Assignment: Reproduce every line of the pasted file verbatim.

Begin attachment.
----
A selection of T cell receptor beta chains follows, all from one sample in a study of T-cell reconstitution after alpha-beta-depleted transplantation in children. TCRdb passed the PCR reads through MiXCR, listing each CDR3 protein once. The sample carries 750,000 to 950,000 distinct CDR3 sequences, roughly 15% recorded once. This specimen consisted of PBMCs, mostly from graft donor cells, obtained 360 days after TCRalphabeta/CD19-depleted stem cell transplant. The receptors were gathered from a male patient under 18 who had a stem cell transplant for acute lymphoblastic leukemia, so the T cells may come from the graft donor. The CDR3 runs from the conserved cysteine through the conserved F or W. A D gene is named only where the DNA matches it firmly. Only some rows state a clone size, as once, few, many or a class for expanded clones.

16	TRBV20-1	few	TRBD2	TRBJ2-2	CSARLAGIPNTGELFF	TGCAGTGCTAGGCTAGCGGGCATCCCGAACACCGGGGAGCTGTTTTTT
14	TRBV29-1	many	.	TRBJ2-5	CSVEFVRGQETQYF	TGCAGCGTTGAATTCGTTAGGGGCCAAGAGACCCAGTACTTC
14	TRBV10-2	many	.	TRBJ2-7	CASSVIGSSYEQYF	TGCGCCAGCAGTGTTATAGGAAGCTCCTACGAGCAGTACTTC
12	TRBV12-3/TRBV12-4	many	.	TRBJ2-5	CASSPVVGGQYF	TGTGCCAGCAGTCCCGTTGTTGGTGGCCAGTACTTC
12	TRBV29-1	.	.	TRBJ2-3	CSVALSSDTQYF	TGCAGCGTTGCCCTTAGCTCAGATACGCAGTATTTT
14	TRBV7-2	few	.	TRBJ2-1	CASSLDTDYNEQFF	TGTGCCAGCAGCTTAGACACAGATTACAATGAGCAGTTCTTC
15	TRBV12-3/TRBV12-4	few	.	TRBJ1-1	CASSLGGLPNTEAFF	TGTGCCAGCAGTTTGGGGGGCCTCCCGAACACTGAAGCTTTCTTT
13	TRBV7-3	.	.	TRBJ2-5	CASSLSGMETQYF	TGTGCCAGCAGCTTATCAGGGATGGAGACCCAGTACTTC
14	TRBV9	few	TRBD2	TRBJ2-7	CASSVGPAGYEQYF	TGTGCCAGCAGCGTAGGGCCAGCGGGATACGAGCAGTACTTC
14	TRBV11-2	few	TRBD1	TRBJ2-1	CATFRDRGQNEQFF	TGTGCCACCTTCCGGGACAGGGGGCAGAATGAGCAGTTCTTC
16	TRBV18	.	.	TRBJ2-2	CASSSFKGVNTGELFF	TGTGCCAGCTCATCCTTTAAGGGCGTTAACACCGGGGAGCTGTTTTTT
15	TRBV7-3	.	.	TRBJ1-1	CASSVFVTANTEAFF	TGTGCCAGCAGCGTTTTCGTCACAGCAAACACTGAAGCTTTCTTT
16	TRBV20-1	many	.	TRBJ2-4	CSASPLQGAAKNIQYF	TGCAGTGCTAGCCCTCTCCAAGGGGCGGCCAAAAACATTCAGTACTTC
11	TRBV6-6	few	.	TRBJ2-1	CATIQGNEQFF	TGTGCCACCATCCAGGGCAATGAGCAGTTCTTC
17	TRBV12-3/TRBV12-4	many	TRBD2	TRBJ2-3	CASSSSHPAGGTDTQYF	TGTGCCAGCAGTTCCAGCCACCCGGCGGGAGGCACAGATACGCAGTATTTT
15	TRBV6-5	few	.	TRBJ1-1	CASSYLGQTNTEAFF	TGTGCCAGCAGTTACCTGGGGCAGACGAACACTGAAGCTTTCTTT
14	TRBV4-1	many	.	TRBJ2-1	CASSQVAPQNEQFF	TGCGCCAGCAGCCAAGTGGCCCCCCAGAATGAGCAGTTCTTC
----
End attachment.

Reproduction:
A selection of T cell receptor beta chains follows, all from one sample in a study of T-cell reconstitution after alpha-beta-depleted transplantation in children. TCRdb passed the PCR reads through MiXCR, listing each CDR3 protein once. The sample carries 750,000 to 950,000 distinct CDR3 sequences, roughly 15% recorded once. This specimen consisted of PBMCs, mostly from graft donor cells, obtained 360 days after TCRalphabeta/CD19-depleted stem cell transplant. The receptors were gathered from a male patient under 18 who had a stem cell transplant for acute lymphoblastic leukemia, so the T cells may come from the graft donor. The CDR3 runs from the conserved cysteine through the conserved F or W. A D gene is named only where the DNA matches it firmly. Only some rows state a clone size, as once, few, many or a class for expanded clones.

16	TRBV20-1	few	TRBD2	TRBJ2-2	CSARLAGIPNTGELFF	TGCAGTGCTAGGCTAGCGGGCATCCCGAACACCGGGGAGCTGTTTTTT
14	TRBV29-1	many	.	TRBJ2-5	CSVEFVRGQETQYF	TGCAGCGTTGAATTCGTTAGGGGCCAAGAGACCCAGTACTTC
14	TRBV10-2	many	.	TRBJ2-7	CASSVIGSSYEQYF	TGCGCCAGCAGTGTTATAGGAAGCTCCTACGAGCAGTACTTC
12	TRBV12-3/TRBV12-4	many	.	TRBJ2-5	CASSPVVGGQYF	TGTGCCAGCAGTCCCGTTGTTGGTGGCCAGTACTTC
12	TRBV29-1	.	.	TRBJ2-3	CSVALSSDTQYF	TGCAGCGTTGCCCTTAGCTCAGATACGCAGTATTTT
14	TRBV7-2	few	.	TRBJ2-1	CASSLDTDYNEQFF	TGTGCCAGCAGCTTAGACACAGATTACAATGAGCAGTTCTTC
15	TRBV12-3/TRBV12-4	few	.	TRBJ1-1	CASSLGGLPNTEAFF	TGTGCCAGCAGTTTGGGGGGCCTCCCGAACACTGAAGCTTTCTTT
13	TRBV7-3	.	.	TRBJ2-5	CASSLSGMETQYF	TGTGCCAGCAGCTTATCAGGGATGGAGACCCAGTACTTC
14	TRBV9	few	TRBD2	TRBJ2-7	CASSVGPAGYEQYF	TGTGCCAGCAGCGTAGGGCCAGCGGGATACGAGCAGTACTTC
14	TRBV11-2	few	TRBD1	TRBJ2-1	CATFRDRGQNEQFF	TGTGCCACCTTCCGGGACAGGGGGCAGAATGAGCAGTTCTTC
16	TRBV18	.	.	TRBJ2-2	CASSSFKGVNTGELFF	TGTGCCAGCTCATCCTTTAAGGGCGTTAACACCGGGGAGCTGTTTTTT
15	TRBV7-3	.	.	TRBJ1-1	CASSVFVTANTEAFF	TGTGCCAGCAGCGTTTTCGTCACAGCAAACACTGAAGCTTTCTTT
16	TRBV20-1	many	.	TRBJ2-4	CSASPLQGAAKNIQYF	TGCAGTGCTAGCCCTCTCCAAGGGGCGGCCAAAAACATTCAGTACTTC
11	TRBV6-6	few	.	TRBJ2-1	CATIQGNEQFF	TGTGCCACCATCCAGGGCAATGAGCAGTTCTTC
17	TRBV12-3/TRBV12-4	many	TRBD2	TRBJ2-3	CASSSSHPAGGTDTQYF	TGTGCCAGCAGTTCCAGCCACCCGGCGGGAGGCACAGATACGCAGTATTTT
15	TRBV6-5	few	.	TRBJ1-1	CASSYLGQTNTEAFF	TGTGCCAGCAGTTACCTGGGGCAGACGAACACTGAAGCTTTCTTT
14	TRBV4-1	many	.	TRBJ2-1	CASSQVAPQNEQFF	TGCGCCAGCAGCCAAGTGGCCCCCCAGAATGAGCAGTTCTTC